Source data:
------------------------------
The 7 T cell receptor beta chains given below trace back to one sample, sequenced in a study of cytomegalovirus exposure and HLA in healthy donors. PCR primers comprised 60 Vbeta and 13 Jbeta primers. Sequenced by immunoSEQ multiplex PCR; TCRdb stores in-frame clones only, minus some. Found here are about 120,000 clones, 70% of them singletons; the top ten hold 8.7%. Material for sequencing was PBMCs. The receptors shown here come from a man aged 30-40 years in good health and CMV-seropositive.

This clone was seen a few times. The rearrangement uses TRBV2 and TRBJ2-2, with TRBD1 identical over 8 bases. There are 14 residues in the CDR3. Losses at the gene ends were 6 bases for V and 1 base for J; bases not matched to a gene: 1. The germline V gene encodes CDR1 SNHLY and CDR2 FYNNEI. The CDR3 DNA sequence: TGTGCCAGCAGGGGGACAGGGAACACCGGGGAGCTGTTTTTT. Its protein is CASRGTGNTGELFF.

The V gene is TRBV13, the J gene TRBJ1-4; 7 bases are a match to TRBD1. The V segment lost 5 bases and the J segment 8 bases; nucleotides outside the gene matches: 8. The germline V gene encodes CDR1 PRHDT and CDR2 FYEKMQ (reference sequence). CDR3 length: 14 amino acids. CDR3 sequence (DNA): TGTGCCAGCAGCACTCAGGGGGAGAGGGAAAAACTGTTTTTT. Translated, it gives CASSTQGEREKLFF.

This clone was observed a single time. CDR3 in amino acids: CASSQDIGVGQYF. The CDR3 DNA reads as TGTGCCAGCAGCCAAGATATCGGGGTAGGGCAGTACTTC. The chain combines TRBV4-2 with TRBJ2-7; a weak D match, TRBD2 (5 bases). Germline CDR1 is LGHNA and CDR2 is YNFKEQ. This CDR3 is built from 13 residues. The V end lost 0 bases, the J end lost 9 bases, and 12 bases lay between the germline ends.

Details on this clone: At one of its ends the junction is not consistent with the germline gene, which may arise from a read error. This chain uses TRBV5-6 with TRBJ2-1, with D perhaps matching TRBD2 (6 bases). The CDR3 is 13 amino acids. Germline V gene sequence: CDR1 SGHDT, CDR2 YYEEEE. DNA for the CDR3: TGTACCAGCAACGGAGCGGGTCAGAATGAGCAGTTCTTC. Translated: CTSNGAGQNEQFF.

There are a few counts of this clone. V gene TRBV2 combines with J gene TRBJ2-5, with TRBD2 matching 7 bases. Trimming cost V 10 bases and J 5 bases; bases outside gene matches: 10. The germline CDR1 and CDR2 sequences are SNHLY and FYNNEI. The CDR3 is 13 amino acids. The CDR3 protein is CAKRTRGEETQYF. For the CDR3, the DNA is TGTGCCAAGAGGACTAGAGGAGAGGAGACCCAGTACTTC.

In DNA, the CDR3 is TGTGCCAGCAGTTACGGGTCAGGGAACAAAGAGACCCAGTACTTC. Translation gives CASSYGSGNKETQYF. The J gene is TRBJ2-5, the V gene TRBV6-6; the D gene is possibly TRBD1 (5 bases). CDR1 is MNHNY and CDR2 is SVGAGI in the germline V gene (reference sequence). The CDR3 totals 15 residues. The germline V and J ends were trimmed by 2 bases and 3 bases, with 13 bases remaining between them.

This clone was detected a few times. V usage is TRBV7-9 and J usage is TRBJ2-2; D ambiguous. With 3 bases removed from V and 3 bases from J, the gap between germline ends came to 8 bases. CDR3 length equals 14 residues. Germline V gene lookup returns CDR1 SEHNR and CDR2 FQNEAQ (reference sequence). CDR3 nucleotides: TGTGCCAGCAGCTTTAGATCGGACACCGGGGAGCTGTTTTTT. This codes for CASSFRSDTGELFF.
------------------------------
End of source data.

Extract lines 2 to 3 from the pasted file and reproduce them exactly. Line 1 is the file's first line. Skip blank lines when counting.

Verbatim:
This clone was seen a few times. The rearrangement uses TRBV2 and TRBJ2-2, with TRBD1 identical over 8 bases. There are 14 residues in the CDR3. Losses at the gene ends were 6 bases for V and 1 base for J; bases not matched to a gene: 1. The germline V gene encodes CDR1 SNHLY and CDR2 FYNNEI. The CDR3 DNA sequence: TGTGCCAGCAGGGGGACAGGGAACACCGGGGAGCTGTTTTTT. Its protein is CASRGTGNTGELFF.

The V gene is TRBV13, the J gene TRBJ1-4; 7 bases are a match to TRBD1. The V segment lost 5 bases and the J segment 8 bases; nucleotides outside the gene matches: 8. The germline V gene encodes CDR1 PRHDT and CDR2 FYEKMQ (reference sequence). CDR3 length: 14 amino acids. CDR3 sequence (DNA): TGTGCCAGCAGCACTCAGGGGGAGAGGGAAAAACTGTTTTTT. Translated, it gives CASSTQGEREKLFF.